Friday, September 5, 2008

Tonight NFP source

Where US NFP should go tonight(Malaysia time)?

Consensus Estimate 60K to 75K Loss in Payroll Jobs

Nonfarm payroll (NFP) employment continued its downtrend in July with U.S. employers shaving 51,000 jobs, marking the first time since May 2002 that the economy lost jobs for seven consecutive months. The Labor Department also reported last month that the U.S. unemployment rate rose to 5.7 percent—its highest level in more than four years—erasing all job gains made over the last year. Revisions to May and June's payrolls showed a total of 26,000 fewer jobs were lost than previously expected, bringing the number of jobs lost so far in 2008 to 463,000.

On the inflation front, the Commerce Department reported last week that the GDP price index was revised to an annualized 1.2 percent—up from the initial estimate of 1.1 percent—virtually eliminating any claims of recession for spring. The sharp easing in overall price index was technical in nature, caused by a spike in nominal imports cutting into nominal GDP growth. In contrast, the inflation for final sales of domestic purchases was revised up to a strong 4.3 percent, compared to the initial estimate of 4.2 percent.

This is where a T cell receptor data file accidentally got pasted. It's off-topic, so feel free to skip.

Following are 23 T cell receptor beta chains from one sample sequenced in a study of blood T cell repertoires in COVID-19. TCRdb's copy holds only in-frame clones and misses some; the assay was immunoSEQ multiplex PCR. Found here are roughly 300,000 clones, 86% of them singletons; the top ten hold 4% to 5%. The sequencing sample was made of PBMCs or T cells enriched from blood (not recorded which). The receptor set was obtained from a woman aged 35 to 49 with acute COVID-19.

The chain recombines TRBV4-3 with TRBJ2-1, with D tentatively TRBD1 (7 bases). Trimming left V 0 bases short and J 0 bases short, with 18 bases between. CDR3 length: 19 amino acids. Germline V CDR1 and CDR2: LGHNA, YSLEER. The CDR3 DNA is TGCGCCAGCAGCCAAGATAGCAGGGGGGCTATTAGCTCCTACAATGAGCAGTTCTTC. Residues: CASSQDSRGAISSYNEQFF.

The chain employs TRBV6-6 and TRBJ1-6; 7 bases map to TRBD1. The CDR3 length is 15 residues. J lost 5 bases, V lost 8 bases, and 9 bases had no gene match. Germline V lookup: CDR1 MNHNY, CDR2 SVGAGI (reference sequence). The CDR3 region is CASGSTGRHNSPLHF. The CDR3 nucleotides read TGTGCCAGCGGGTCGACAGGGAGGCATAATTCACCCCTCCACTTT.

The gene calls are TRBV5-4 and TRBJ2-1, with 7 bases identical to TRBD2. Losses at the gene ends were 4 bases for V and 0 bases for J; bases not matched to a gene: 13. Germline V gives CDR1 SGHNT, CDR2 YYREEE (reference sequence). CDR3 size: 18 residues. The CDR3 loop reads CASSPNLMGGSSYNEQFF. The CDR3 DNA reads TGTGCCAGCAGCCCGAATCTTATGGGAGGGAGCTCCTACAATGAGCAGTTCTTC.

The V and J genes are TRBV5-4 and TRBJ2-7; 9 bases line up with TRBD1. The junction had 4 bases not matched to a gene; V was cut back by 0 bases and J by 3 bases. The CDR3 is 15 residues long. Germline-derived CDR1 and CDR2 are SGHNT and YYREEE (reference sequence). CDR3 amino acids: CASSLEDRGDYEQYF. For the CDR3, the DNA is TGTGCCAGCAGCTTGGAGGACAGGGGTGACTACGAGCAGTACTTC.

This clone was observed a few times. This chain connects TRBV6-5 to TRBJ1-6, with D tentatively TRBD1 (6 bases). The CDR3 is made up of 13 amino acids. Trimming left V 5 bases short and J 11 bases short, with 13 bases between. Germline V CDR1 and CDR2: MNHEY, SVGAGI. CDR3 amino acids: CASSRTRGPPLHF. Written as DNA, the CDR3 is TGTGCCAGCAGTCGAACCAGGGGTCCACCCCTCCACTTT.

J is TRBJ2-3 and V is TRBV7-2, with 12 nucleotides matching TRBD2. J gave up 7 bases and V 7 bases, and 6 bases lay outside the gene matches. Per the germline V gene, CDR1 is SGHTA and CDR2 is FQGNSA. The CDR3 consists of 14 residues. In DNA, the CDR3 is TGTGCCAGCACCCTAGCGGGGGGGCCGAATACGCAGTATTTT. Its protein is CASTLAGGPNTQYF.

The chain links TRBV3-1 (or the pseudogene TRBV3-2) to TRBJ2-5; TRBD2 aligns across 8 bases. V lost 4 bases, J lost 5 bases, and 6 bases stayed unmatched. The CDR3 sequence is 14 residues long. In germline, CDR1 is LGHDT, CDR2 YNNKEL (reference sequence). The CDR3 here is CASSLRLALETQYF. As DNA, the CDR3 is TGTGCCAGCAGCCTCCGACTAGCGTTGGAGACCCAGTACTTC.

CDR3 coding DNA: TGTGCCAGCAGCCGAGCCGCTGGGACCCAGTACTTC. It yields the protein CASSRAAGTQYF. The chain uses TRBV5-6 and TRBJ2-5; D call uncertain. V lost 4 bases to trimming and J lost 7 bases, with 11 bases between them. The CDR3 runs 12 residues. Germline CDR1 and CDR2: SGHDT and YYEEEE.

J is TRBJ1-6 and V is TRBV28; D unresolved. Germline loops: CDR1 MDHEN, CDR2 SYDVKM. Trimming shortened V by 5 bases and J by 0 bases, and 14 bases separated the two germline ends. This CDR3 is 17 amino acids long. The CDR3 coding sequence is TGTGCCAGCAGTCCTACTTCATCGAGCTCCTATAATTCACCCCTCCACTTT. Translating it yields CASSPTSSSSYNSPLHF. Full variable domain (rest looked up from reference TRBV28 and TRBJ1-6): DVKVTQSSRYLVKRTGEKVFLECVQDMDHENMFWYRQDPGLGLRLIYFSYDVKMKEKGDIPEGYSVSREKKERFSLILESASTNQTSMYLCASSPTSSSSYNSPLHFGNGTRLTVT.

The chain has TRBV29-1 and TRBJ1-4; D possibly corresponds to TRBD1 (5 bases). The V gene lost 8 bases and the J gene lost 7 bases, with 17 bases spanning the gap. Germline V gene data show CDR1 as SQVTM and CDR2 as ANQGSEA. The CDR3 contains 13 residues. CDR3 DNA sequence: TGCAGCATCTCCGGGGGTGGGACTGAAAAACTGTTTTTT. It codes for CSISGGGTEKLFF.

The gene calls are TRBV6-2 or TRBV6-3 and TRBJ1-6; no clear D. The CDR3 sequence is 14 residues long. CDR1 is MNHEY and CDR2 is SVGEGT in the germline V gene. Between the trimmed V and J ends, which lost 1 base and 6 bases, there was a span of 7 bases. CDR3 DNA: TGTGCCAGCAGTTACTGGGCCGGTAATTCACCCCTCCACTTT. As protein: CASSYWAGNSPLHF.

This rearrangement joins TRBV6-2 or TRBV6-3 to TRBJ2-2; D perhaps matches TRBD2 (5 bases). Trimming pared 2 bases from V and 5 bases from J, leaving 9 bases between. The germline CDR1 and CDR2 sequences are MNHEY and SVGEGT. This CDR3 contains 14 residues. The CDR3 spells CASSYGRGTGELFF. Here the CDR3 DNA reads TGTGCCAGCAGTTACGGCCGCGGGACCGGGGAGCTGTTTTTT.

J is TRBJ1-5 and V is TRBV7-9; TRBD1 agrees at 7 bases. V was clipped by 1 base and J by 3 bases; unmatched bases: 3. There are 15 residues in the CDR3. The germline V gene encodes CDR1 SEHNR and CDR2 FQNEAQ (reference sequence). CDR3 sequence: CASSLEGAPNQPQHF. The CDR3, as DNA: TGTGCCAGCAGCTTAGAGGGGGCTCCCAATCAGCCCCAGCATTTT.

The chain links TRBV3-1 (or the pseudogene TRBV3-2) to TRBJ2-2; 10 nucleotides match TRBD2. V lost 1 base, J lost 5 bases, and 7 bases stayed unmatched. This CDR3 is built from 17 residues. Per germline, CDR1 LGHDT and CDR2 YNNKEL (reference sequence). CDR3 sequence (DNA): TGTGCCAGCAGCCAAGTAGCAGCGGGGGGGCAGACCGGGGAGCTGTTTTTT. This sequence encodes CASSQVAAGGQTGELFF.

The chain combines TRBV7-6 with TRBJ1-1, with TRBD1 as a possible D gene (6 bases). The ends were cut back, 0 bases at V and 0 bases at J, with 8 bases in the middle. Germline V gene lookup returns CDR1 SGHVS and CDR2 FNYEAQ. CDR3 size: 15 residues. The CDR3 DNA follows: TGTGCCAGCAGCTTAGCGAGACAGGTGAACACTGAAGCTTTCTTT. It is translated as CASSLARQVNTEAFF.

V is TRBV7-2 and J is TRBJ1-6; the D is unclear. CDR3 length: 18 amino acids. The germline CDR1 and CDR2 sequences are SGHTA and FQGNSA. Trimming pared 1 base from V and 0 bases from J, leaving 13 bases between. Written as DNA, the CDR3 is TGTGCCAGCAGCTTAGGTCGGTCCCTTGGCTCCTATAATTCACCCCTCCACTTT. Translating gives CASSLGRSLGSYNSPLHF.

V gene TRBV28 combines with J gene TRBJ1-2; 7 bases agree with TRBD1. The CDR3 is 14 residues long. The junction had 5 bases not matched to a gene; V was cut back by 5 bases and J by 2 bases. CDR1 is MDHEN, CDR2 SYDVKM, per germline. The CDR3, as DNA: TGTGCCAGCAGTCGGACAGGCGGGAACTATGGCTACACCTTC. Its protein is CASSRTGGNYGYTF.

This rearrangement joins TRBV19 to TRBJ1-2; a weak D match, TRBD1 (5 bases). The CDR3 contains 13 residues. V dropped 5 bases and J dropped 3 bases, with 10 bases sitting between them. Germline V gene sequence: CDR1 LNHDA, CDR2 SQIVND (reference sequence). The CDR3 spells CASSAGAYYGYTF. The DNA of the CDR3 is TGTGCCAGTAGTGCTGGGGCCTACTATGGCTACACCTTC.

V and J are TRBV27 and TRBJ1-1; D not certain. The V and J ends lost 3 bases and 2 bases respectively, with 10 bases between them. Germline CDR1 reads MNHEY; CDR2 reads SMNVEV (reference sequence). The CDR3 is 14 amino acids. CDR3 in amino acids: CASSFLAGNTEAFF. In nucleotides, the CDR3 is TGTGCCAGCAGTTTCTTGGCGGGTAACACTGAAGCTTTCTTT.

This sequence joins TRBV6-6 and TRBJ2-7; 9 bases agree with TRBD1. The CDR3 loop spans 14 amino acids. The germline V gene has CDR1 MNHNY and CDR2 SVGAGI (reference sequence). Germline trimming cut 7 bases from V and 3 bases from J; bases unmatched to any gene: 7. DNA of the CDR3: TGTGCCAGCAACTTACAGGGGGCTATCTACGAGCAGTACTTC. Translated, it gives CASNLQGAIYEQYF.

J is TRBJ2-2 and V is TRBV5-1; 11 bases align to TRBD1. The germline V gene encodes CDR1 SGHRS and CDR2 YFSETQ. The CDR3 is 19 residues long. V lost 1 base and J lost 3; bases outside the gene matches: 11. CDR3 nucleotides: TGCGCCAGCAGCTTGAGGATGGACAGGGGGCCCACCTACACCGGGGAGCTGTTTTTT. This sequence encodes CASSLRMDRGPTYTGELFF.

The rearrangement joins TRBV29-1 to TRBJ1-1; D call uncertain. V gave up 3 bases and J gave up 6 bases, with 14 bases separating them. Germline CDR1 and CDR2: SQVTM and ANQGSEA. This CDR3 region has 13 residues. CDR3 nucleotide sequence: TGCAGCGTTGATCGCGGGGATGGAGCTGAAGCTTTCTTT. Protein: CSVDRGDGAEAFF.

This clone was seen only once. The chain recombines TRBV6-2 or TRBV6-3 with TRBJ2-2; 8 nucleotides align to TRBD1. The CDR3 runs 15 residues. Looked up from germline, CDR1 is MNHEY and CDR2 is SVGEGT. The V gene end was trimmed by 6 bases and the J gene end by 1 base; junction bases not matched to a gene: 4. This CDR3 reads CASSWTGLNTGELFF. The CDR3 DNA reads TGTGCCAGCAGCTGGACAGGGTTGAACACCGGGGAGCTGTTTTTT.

Here are the several key factor are throught to have influence in AUGUST NFP.

They include:

• Employment continued to fall in construction, manufacturing, and several service-providing industries, while health care and mining continued to add jobs

• Notable decreases were also seen in retail trade and wholesale trade—each down 17,000 for the latest month

• The decline of 51,000 in payrolls represents a 0.04% drop that is consistent with the recent trend of declines at about a 0.5% annual rate

Hourly earnings rose by 6 cents, bouncing back to a 0.3% gain over the month

• Average weekly hours slipped to 33.6 hours in July from 33.7 hours in June

For week ending August 23, the Labor Department reported that the advance figure for seasonally adjusted initial claims was 425,000, a decrease of 10,000 from the previous week's revised figure of 435,000. They also reported a four-week moving average of 440,250, a decrease of 6,000 from the previous week's revised average of 446,250.

The July employment report shows that although the labor sector is weaker than many have been expecting, the payroll declines still are not large enough to pull the overall economy into recession. The bottom line is that the economy has been growing much better than expected despite the credit crunch. It is still likely that the economy will slow during the second half, but perhaps not as much as the Fed needs. Look for the Fed to increase rates in January.

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